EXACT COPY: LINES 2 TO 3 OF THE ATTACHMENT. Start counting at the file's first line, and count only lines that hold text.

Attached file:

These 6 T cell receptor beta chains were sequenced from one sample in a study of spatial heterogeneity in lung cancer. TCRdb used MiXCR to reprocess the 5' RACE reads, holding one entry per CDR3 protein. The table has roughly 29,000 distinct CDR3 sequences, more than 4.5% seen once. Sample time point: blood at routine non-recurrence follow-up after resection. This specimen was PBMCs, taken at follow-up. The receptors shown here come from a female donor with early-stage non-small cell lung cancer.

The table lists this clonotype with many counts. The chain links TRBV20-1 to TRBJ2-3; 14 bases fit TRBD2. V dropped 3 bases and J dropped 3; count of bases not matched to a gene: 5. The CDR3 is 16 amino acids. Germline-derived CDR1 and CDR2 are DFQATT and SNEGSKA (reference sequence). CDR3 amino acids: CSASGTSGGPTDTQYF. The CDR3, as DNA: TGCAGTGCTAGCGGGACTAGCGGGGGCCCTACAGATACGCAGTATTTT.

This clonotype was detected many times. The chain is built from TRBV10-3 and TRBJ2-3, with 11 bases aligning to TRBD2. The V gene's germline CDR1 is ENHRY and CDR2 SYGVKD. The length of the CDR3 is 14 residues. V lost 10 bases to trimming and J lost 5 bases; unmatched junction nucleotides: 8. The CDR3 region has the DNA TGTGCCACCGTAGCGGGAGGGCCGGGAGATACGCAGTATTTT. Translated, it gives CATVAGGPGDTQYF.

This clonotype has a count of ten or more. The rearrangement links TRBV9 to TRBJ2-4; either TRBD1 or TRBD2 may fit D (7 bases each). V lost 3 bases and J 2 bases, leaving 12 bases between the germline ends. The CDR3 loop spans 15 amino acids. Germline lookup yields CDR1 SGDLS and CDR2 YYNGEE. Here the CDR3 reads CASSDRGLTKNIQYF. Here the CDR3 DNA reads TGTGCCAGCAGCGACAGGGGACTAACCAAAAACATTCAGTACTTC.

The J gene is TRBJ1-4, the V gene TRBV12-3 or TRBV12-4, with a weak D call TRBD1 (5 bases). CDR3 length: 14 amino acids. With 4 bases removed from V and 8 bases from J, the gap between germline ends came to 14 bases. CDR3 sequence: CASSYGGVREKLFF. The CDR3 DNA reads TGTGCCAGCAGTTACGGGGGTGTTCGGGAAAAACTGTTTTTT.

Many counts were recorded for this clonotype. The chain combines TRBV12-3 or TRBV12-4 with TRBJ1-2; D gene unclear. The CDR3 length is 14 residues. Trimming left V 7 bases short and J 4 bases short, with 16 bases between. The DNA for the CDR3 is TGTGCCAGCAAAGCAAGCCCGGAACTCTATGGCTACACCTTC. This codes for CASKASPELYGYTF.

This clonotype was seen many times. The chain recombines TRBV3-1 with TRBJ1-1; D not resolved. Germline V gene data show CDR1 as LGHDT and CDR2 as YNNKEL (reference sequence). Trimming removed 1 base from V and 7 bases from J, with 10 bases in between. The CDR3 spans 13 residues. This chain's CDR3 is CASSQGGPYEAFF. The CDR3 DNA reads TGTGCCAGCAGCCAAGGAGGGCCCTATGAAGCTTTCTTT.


The table lists this clonotype with many counts. The chain links TRBV20-1 to TRBJ2-3; 14 bases fit TRBD2. V dropped 3 bases and J dropped 3; count of bases not matched to a gene: 5. The CDR3 is 16 amino acids. Germline-derived CDR1 and CDR2 are DFQATT and SNEGSKA (reference sequence). CDR3 amino acids: CSASGTSGGPTDTQYF. The CDR3, as DNA: TGCAGTGCTAGCGGGACTAGCGGGGGCCCTACAGATACGCAGTATTTT.

This clonotype was detected many times. The chain is built from TRBV10-3 and TRBJ2-3, with 11 bases aligning to TRBD2. The V gene's germline CDR1 is ENHRY and CDR2 SYGVKD. The length of the CDR3 is 14 residues. V lost 10 bases to trimming and J lost 5 bases; unmatched junction nucleotides: 8. The CDR3 region has the DNA TGTGCCACCGTAGCGGGAGGGCCGGGAGATACGCAGTATTTT. Translated, it gives CATVAGGPGDTQYF.